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Wildfires break out across region after wild lightning storm


July 16, 2021
By John Boivin, Local Journalism Initiative Reporter, Valley Voice

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A powerful lightning storm that moved through the region on July 8, coupled with historically dry forests, has sparked nearly two dozen small wildfires in the Arrow Lakes, Slocan Valley, and North Kootenay Lake regions.

As of press time, about 19 fires were burning in the Valley Voice readership area. While the majority were listed as `out of control,’ none were threatening homes or infrastructure.

NACFOR log yard fire

One of the most dangerous wildfires broke out at the NACFOR/Mercer Celgar log yard in Nakusp, when a lightning bolt struck a pile of logs in the converted gravel pit during the spectacular lightning storm, setting them on fire.

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“It was a strange place for lightning to strike. It was in the bottom of a bowl, lower than the surrounding area,” said Hugh Watt, the manager for NACFOR. “But lightning does what it does.”

A quick response by the community fire department and the public put the fire down before it could spread too widely.

“The fire was large and there was significant risk that it could have become much larger had it not been attended so quickly by the firefighters and local contracted loggers,” said Nakusp Fire Chief Terry Warren. “Decks of logs were engulfed when crews arrived with risk of the fire spreading throughout the yard. The fire was fought all through the night.”

About 18 firefighters and many more volunteers joined the effort to fight the fire.

About a dozen logging trucks’ worth of wood was destroyed or made unusable by the fire, Watt said.

“The wood was destined for the Mercer pulp mill in Castlegar – they were their logs,” said Watt. “They can’t use burned logs because they stain the pulp.”

Watt said the log yard would be closed for about a week while crews cleaned up the mess and removed the damaged wood. He said there wouldn’t likely be any long-term impact to NACFOR’s operations because of the fire. No one was injured and no infrastructure at the log yard was damaged by the strike.

Busy firefighting

But that fire was just the beginning. In the space of a day or two, more than a dozen fires flared up in the region, many sparked by the lightning storm. In the hills above Nakusp, a small fire started at Kimbol Lake on Saturday. However, firefighting efforts had to be temporarily halted when someone flew a drone aerial vehicle into the airspace.

“This situation resulted in a helicopter being grounded,” the Southeast Fire Centre reported.

The presence of drones near an active wildfire can slow down, or completely shut down aerial firefighting efforts, due to safety concerns. The person flying the drone could face a $100,000 fine and a year in jail.

At press time Monday ,the Kimbol Lake fire was estimated to be 47 hectares and listed as `out of control.’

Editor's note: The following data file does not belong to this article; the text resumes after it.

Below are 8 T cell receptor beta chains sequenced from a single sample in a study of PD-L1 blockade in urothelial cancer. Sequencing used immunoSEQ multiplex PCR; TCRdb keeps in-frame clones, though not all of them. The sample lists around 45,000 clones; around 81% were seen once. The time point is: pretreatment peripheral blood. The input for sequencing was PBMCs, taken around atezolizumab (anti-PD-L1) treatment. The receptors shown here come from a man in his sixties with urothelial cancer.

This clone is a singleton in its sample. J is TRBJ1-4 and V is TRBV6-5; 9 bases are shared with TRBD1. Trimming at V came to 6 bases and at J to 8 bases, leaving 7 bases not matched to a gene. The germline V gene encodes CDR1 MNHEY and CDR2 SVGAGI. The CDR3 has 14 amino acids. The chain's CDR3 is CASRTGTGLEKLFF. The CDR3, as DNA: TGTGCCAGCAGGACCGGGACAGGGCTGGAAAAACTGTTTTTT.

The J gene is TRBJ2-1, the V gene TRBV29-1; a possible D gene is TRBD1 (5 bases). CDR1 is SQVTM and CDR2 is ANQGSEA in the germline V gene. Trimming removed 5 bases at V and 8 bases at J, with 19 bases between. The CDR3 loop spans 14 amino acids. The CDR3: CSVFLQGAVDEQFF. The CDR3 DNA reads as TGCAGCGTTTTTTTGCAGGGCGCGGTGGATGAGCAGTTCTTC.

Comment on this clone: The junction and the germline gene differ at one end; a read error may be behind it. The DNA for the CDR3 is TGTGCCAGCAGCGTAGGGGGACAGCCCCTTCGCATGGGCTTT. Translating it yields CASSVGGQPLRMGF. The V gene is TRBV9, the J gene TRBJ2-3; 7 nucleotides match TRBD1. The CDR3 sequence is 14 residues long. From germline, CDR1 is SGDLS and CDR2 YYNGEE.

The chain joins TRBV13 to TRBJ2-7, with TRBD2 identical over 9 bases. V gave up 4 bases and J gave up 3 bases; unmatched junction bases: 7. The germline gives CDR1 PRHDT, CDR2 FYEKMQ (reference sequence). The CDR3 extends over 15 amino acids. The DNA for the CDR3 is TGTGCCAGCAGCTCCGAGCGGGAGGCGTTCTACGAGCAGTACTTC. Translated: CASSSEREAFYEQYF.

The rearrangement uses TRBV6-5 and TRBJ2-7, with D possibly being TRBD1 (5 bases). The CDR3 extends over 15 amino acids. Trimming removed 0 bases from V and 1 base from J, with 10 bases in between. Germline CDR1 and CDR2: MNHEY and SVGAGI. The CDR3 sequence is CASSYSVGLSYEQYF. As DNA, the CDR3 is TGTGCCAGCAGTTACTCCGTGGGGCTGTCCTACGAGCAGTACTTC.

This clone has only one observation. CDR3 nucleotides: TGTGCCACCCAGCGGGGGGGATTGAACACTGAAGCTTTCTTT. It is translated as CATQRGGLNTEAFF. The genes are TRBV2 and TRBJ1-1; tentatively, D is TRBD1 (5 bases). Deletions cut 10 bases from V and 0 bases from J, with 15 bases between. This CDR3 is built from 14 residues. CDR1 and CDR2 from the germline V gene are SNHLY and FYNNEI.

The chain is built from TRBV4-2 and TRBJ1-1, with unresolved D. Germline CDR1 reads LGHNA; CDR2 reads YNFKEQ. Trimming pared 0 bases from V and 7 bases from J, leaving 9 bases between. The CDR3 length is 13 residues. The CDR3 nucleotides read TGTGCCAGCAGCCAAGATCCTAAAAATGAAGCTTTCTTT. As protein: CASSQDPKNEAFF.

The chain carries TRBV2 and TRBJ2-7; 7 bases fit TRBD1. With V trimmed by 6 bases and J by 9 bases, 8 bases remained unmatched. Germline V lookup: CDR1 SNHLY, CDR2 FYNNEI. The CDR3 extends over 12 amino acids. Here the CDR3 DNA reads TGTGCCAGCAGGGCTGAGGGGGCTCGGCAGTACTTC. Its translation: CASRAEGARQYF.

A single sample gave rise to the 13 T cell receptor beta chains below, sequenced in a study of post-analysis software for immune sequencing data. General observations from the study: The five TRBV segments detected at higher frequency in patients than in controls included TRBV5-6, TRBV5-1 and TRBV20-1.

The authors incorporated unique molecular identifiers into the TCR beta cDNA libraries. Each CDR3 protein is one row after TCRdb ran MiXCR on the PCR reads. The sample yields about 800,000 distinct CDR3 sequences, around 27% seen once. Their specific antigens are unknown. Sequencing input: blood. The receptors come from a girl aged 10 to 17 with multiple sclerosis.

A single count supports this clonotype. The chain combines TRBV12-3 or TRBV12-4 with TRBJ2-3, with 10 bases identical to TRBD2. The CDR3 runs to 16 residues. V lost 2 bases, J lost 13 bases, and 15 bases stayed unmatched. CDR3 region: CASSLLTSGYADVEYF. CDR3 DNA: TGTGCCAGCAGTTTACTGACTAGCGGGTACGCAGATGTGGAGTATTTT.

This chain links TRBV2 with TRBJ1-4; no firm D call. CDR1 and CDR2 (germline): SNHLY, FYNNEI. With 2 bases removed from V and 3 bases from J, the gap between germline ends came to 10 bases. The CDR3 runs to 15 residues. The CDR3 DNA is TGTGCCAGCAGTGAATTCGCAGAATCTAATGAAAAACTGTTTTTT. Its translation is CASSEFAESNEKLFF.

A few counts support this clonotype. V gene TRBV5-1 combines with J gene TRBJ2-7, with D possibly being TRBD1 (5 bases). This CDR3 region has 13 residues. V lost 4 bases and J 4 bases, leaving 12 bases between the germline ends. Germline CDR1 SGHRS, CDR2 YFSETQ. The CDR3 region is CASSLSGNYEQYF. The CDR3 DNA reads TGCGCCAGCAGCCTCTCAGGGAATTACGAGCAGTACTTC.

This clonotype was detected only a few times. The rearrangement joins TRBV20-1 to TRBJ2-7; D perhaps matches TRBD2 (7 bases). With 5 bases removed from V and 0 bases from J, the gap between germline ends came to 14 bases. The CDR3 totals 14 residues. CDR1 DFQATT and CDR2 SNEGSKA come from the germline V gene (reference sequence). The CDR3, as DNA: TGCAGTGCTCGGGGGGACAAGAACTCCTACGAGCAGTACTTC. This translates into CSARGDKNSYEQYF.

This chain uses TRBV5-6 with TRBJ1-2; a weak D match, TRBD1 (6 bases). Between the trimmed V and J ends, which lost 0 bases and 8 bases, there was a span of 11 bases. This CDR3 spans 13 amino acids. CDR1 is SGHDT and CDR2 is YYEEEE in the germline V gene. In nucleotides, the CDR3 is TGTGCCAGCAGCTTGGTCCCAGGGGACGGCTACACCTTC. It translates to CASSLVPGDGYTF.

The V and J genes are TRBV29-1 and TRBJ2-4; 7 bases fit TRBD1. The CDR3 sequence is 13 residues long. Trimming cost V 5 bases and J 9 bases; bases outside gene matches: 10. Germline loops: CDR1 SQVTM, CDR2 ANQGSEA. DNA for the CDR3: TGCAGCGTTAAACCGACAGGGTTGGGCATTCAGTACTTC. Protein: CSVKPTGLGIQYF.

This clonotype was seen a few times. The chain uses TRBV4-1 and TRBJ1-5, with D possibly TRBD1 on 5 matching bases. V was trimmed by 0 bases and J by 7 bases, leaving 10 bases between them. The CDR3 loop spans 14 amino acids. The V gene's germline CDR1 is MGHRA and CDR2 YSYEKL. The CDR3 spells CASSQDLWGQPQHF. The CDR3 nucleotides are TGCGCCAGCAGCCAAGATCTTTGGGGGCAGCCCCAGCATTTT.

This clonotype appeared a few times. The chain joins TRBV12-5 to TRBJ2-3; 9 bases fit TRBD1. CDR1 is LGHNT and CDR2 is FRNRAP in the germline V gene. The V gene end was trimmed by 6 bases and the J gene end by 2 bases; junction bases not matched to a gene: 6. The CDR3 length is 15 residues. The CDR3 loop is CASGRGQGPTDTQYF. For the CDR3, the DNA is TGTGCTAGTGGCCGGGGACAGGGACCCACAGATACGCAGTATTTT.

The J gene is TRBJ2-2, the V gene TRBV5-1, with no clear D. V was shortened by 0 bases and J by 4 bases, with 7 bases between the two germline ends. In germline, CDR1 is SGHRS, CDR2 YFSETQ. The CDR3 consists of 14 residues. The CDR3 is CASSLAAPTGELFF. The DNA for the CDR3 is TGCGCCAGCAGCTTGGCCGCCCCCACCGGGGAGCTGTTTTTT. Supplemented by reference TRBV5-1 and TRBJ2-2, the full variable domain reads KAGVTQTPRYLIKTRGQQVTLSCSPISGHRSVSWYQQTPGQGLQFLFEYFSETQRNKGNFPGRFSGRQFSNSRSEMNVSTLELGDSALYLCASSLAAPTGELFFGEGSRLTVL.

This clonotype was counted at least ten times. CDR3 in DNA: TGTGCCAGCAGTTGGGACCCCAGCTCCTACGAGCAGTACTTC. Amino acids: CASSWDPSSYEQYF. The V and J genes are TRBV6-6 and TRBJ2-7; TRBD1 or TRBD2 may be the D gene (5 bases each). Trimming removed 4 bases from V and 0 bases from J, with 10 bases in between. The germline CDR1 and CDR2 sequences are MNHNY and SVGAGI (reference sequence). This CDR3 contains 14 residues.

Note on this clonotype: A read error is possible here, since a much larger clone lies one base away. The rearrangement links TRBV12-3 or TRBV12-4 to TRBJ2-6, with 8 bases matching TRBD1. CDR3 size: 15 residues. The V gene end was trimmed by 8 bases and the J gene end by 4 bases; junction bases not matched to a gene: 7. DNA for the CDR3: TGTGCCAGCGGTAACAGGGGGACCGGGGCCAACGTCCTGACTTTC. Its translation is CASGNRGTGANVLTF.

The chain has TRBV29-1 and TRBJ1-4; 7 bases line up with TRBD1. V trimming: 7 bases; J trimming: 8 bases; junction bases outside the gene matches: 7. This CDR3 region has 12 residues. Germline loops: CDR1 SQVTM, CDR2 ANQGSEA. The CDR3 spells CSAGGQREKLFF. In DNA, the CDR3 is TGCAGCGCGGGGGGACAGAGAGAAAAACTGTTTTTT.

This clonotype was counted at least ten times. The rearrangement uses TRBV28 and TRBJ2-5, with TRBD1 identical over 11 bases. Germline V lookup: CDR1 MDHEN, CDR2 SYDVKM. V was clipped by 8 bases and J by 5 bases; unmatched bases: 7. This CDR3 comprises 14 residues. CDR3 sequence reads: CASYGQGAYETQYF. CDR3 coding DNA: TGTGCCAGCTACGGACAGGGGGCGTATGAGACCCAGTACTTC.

But local Fire Chief Terry Warren posted a positive note on the fire on Facebook.

“I just met with Wildfire officer who just flew Kimbol fire and 1/8it’s 3/8 looking not too bad,” he wrote. “ 1/8Helicopter 3/8 will be bucketing today and should be able to get ground crew on 1/8Monday 3/8.”

A half-dozen other fires also started along the shores of Arrow Lakes south of Nakusp, including at Octopus, Hutchinson, and Van Houten Creeks, though none were threatening homes or infrastructure on Monday.

Fires grow in the heat

Nakusp wasn’t the only area keeping firefighters busy after the storm. Near Passmore, a brush fire started Friday, and was put out by the community volunteer fire department. There’s no word what caused that fire. Small spot fires were also listed at the north end of Kootenay Lake, Lower Arrow Lakes, along the south shore of Trout Lake, the Little Slocan Valley, and the Galena Bay area.

On Monday, the heat wave continued, and the scattered spot fires began to grow. On Mount Ruppel in the highlands to the east of Appledale, a 6.7-hectare fire burning out of control on steep terrain in the morning became a 130-hectare burn by evening. A fire on Trozzo Creek, in the hills about four kilometres east of Winlaw also grew quickly in the mid-30s heat. What started as a 19-hectare fire in the morning became a 125-hectare burn by nightfall.

None of the fires were threatening homes or infrastructure. Several more fires were burning in the Castlegar and Nelson areas, as well.

The situation remains dangerously volatile as the Valley Voice goes to press.

If there’s any bright spot, it’s that West Kootenay residents are taking conditions seriously.

“Just wanted to say we are impressed that since the fire bans started, we have not been called out to any fires in our service area!” noted a Facebook post from the Crescent Valley Fire Department on the weekend. “Thank you to our community for not taking risks during this crazy heat wave and drought conditions.”

However, there’s no relief in sight for firefighters. The extended weather forecast Monday called for temperatures consistently in the 35 degree C range, with no chance of precipitation for the foreseeable future.


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